Jake Walker remembers the moment he learned about the powerful tornado that struck Catoosa County in late April and the helpless feeling it left him with.
The private first class soldier was in Iraq when his sergeant pulled him aside.
"I remember it like it was yesterday," said Walker, a 2003 graduate of Lakeview-Fort Oglethorpe who was back at his alma mater Saturday to take part in the LFO/Ringgold alumni baseball game. "We had been pretty busy, and I hadn't had contact back home in about a week. My first sergeant came up to me and told me to contact my family back home.
"I didn't know what to expect because I had lived here my whole life and nothing like that had ever happened. Fortunately everyone was all right, but it was really sad."
When Walker learned from former teammate J.D. Davis that he was trying to get a game together to help raise money for the Ringgold athletic fund, he checked to make sure he would be home and quickly committed.
"I had a lot of good memories of playing games at Ringgold," said Walker, who started at his old second base position in Saturday's 23-22 LFO win. "I got a chance to see the damage, and it's terrible. It's one of those things you think will never happen to you. Instantly, I wanted to know what I could do, and when Jonathan [Davis] told me about this, I told them I was in."
Walker had never met Billy Massingale before an impromptu practice earlier this week, but the two became quick friends. Massingale, a 1986 LFO graduate, has surived five tours of duty in Afghanistan and Iraq in a military career that began right out of high school.
Currently a member of the National Guard who hopes to retire sometime in 2013, Massingale couldn't say yes fast enough when former Warriors teammate Steve Heard informed him of the game.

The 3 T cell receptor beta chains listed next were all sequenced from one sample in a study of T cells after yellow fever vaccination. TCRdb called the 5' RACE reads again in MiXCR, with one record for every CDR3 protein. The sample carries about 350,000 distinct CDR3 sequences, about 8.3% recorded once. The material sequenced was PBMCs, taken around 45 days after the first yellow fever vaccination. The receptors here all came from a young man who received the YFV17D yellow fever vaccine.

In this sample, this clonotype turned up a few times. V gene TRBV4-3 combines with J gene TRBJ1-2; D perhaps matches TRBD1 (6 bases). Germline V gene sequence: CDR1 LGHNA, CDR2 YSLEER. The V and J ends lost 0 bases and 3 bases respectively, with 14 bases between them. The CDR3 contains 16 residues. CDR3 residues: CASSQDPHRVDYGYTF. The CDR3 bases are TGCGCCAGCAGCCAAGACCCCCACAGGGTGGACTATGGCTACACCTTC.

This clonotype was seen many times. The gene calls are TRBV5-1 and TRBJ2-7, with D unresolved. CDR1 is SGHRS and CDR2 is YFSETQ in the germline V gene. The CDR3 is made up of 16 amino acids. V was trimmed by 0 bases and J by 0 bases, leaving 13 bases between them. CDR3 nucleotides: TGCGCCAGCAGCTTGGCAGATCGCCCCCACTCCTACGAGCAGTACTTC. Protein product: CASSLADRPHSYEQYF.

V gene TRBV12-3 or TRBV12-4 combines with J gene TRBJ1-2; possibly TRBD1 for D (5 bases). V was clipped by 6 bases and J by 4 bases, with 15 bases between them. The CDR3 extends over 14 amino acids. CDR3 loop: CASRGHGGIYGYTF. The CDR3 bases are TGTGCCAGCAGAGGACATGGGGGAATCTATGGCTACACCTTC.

"Baseball has been such a big part of my life," said Massingale, who played under Chip Liner, who served as the LFO coach Saturday. "I didn't take it as seriously as I could have in high school because I knew I was going to go into the military, but I do remember that any time we played Ringgold, even if it was in the summer, it was a rivalry."
He and Walker share more than an alma mater and life in the military. The memories of competing in high school and forging strong friendships came flooding back last week, and like most of the 50 players who suited up Saturday, they shared stories (some actually true) and laughed for several hours.
For a time Saturday, the two could put the images of war behind them and play a child's game that never gets old.
"What doesn't come back to me?" Walker asked of the memories. "We came up here for practice and it's so awesome. As you grow older, people start to have families and grow apart and you don't get to see your friends. We came out and we fell right back into place, like we were getting ready for the playoffs in 2002.
"This is awesome. It's every ex-athlete's dream and it means a lot, obviously, to what they hope to get done in Ringgold. If a little bit of my time can help these guys get their equipment back, or whatever, it's more than worth it."
Massingale, a husband and father of three who still competes when he can in a wooden bat league in Chattanooga, is glad he got to share Saturday's event with his family.
"My wife asked me one day why I love baseball so much," he said. "I told her, before I went into the military, baseball was almost religion. It was fun and it was innocent. I've seen the horrors of war and it stays with you, and when you can forget about something for two hours out on the baseball field, and especially enjoy that time with your family and loved ones, even now at age 44, there's nothing like it."